On arriving during a thunderstorm he is hit with a bolt of lightning, raised off his feet and thrown back to the ground horribly burned beyond recognition. Whilst he should have died he recovers only to find that he is now apparently some 30 years younger, he has the body he enjoyed when he was in his late thirties or early forties. Obviously the medical community are astounded and would like to study Matei to find the cause, the ever advancing Third Reich also want him on loan for study to see if he can help their pursuit of the ultimate human race. Matei himself wants none of this though, only to carry on his work into the history of language itself, he also finds his mind has grown in power. Where once he would have to spend years researching topics he finds he can assimilate books through simple touch, he also finds other powers which come to his aid.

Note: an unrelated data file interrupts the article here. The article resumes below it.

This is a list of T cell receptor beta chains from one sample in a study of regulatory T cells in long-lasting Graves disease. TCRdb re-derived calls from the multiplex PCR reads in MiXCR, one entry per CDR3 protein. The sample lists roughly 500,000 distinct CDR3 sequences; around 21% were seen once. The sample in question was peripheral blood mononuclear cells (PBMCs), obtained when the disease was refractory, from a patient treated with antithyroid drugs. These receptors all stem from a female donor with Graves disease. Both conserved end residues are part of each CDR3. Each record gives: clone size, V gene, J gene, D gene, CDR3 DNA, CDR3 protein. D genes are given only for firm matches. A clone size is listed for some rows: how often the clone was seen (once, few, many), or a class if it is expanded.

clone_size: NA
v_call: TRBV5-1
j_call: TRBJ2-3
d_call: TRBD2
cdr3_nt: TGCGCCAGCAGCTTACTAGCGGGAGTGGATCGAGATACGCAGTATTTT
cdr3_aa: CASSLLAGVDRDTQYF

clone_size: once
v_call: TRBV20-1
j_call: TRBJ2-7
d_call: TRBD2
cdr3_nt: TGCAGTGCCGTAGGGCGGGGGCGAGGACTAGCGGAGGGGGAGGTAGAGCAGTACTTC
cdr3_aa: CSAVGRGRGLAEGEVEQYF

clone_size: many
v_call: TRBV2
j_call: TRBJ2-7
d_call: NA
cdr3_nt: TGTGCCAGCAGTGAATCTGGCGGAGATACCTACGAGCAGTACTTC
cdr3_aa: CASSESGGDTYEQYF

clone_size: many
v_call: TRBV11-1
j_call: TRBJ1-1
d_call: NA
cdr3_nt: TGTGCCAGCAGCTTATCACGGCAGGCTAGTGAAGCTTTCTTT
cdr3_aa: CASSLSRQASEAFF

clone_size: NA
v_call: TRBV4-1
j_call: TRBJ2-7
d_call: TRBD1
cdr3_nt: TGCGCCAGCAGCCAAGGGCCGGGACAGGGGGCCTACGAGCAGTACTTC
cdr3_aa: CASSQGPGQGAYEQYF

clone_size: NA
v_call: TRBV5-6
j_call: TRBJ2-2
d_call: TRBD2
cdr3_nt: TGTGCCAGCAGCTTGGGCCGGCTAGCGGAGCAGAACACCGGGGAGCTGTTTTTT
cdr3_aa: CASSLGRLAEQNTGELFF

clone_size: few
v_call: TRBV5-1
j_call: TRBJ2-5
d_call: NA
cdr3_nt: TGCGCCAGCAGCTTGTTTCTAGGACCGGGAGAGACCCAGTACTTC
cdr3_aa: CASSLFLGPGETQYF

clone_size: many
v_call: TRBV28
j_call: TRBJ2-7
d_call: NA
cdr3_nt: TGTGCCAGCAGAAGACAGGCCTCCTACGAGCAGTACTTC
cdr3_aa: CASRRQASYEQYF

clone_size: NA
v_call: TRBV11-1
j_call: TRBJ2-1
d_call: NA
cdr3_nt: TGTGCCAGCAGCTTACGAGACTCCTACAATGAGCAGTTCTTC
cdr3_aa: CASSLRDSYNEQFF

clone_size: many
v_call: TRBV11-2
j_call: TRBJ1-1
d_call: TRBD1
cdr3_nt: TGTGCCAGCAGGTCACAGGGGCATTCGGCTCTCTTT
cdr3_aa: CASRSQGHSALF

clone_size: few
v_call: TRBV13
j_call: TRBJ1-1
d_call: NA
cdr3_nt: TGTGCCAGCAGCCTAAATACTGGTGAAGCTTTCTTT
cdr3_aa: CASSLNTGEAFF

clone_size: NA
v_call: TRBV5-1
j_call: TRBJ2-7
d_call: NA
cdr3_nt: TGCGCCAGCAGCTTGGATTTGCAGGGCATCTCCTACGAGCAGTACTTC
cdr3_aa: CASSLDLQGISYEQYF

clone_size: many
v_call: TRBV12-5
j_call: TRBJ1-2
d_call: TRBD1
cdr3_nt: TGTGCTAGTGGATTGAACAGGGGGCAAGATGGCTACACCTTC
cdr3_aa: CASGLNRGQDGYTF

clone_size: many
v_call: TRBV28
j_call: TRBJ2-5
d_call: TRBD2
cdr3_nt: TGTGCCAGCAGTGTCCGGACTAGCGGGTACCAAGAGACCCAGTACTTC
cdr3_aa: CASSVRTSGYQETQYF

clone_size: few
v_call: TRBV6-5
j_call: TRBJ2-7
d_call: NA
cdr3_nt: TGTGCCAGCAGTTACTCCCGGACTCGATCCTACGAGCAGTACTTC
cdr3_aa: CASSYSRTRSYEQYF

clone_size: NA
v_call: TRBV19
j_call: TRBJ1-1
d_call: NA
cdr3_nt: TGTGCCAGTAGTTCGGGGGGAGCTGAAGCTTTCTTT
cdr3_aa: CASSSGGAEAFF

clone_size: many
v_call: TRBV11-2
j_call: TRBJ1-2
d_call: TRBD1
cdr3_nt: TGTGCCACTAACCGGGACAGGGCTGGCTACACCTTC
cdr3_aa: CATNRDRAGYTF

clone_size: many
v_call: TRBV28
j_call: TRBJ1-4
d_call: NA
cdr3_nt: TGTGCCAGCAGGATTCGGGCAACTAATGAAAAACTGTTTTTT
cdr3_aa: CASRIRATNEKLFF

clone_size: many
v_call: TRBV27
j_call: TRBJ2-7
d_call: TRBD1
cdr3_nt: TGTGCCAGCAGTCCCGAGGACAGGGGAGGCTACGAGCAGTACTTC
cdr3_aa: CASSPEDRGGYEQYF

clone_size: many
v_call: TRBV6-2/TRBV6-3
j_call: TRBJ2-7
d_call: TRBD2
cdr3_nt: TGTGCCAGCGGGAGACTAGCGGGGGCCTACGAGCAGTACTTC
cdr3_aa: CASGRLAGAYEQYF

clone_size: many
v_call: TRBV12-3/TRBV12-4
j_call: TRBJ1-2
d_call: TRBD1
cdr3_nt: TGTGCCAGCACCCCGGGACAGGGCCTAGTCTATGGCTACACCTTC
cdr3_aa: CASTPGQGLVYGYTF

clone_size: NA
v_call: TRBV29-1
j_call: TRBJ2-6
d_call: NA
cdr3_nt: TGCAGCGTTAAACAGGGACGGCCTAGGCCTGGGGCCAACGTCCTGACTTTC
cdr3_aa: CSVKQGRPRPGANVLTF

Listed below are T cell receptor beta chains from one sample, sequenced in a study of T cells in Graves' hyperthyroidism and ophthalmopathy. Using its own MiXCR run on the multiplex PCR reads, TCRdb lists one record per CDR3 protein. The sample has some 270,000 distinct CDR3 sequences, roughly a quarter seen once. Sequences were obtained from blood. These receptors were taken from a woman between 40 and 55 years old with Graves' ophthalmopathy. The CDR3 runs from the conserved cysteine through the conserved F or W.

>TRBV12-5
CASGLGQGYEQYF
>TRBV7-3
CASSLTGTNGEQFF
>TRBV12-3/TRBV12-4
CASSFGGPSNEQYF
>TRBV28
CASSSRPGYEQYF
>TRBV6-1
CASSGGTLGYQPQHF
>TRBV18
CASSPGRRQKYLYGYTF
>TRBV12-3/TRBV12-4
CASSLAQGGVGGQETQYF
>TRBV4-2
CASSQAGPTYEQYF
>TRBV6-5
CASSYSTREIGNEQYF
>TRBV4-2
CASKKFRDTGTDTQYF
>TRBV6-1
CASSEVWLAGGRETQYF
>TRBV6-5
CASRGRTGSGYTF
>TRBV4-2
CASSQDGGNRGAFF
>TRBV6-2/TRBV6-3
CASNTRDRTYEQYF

On the surface this film can be enjoyed as a thriller where the protagonist, superbly played with deep passion by Tim Roth, has the opportunity to relive part of his life, to correct some of the mistakes he made in the past and due to his ever increasing mind and knowledge to finally complete his work and find the true origins of language and by association the origins of man's own intellect. As he embarks upon this trek he knows he will be sought out, the Nazi party only needing him for their own ends and even the Americans, represented and briefly played by Matt Damon, offer him solace and protection; again though ultimately for their own ends. As he continues this journey and ultimately starts a love affair with a woman who might indeed be a reincarnation of his long lost love the viewer feels incredible pity for Matei for both losing the things which he loves and for the strange journey his life becomes after his lightning strike.